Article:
The law governing the scrum put-in changed at the start of the 2017-18 season – we explain what's different

The scrum put-in rules in rugby explained

In recent years the law surrounding the put-in at the scrum in rugby has created a lot of debate. In particular, around the fact that crooked feeds – i.e. the ball not being rolled in straight down the middle of the tunnel of the scrum by the scrum-half but angled towards their own team – have not been penalised by referees at elite level.

Rugby World magazine’s letters inbox receives more emails about this topic than anything else! So it’s little surprise that World Rugby  introduced a law amendment surrounding the scrum put-in for the 2017-18 season.

Referee Pascal Gauzere penalised both Wales and Scotland for not putting the ball in straight in the opening game of the most recent Six Nations while Nigel Owens penalised France for a crooked feed against Ireland in the same competition as well, but what exactly is different this season? Here are the key differences with the new scrum put-in rules explained…

scrum put-in rules

Head to head: The scrum-half now puts the ball in slightly off-centre. Photo: Getty Images

The put-in 

  • The scrum-half must put the ball in straight to the scrum, but they are allowed to align their shoulder to the middle line of the scrum.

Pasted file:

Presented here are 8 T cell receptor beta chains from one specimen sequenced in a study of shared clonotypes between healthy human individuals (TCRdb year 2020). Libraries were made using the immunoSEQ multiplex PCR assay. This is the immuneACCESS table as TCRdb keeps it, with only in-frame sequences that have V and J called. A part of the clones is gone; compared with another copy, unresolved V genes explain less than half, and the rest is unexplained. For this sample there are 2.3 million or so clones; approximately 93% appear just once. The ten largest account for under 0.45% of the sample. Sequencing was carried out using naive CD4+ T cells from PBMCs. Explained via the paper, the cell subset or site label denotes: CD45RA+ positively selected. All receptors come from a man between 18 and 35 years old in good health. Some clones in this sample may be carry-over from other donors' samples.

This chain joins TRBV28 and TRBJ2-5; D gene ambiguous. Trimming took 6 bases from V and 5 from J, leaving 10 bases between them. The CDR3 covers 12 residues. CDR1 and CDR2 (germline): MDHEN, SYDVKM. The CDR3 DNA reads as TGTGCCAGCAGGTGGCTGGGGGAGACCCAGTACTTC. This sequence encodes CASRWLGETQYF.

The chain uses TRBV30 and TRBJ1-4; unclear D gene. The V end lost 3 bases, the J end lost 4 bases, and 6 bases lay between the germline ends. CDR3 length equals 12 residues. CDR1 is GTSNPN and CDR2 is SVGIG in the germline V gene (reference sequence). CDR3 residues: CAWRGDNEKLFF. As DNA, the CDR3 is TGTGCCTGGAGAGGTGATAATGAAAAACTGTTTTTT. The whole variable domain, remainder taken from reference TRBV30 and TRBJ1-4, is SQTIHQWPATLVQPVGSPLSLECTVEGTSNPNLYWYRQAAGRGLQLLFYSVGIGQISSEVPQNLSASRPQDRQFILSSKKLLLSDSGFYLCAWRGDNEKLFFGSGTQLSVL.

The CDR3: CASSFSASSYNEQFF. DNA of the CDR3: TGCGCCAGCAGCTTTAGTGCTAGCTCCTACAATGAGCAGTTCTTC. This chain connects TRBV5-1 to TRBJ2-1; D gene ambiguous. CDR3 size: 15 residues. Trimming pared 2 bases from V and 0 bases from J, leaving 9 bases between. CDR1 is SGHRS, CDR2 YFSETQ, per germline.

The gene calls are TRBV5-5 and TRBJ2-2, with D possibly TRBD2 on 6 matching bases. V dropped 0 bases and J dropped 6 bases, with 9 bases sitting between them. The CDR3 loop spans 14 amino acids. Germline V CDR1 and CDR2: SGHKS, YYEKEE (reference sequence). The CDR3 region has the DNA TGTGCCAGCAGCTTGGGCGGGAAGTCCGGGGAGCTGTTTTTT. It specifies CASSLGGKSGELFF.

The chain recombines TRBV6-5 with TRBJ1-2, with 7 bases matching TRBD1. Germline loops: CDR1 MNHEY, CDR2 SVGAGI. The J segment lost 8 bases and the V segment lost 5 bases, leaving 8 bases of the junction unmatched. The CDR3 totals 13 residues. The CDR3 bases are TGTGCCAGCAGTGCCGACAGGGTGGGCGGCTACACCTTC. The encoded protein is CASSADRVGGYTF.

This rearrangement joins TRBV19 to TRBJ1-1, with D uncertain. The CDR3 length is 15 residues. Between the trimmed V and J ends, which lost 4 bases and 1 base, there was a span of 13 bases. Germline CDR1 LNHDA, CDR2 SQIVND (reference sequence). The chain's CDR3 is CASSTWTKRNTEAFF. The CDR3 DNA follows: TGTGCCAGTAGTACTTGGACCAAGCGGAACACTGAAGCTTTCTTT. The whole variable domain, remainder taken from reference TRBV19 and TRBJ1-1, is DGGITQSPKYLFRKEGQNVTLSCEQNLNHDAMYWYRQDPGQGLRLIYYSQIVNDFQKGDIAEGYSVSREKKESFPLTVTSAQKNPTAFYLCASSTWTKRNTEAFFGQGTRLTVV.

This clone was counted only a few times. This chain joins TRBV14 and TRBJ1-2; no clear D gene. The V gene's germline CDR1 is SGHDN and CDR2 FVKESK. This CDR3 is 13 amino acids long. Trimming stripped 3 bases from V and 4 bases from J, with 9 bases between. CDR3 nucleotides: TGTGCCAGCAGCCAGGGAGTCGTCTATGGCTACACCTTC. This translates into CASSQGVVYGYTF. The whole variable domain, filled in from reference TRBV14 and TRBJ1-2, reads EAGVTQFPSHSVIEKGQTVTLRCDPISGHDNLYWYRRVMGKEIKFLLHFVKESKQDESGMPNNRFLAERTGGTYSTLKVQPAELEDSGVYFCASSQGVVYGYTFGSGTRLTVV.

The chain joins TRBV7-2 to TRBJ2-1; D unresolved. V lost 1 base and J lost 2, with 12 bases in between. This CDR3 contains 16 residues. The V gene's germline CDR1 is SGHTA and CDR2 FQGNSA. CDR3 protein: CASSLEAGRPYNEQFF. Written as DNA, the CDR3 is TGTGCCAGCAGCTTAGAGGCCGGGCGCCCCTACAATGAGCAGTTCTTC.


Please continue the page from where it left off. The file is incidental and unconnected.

• This means they are putting the ball in a shoulder’s width towards their own team’s side of the scrum.
  • So the ball has to be put in straight, but rather than being put in down the middle of the tunnel it is put in slightly towards the scrum-half’s own team.
  • The referee no longer signals when the scrum-half should put the ball in.
  • The aim is to promote a fair contest for possession while also giving an advantage to the team putting the ball into the scrum. In most cases the opposition will have infringed for that team to be awarded the put-in.


The strike

  • A front-row player must strike the ball once it is put into the tunnel.
  • This is traditionally done by the hooker as they are in the best position to strike the ball but either prop is also permitted to do this.
  • This means the ball cannot be fed straight to the second row, as had previously been happening.
  • The aim is to promote a fair contest for possession.
  • If teams don’t strike the ball, the opposition will be awarded a free-kick.


  • The No 8 is allowed to pick up the ball from the second row.
  • Previously teams had to wait until the ball came through to the back row but the No 8 is now permitted to collect it from the second row.
  • The aim is to promote continuity and speed up play.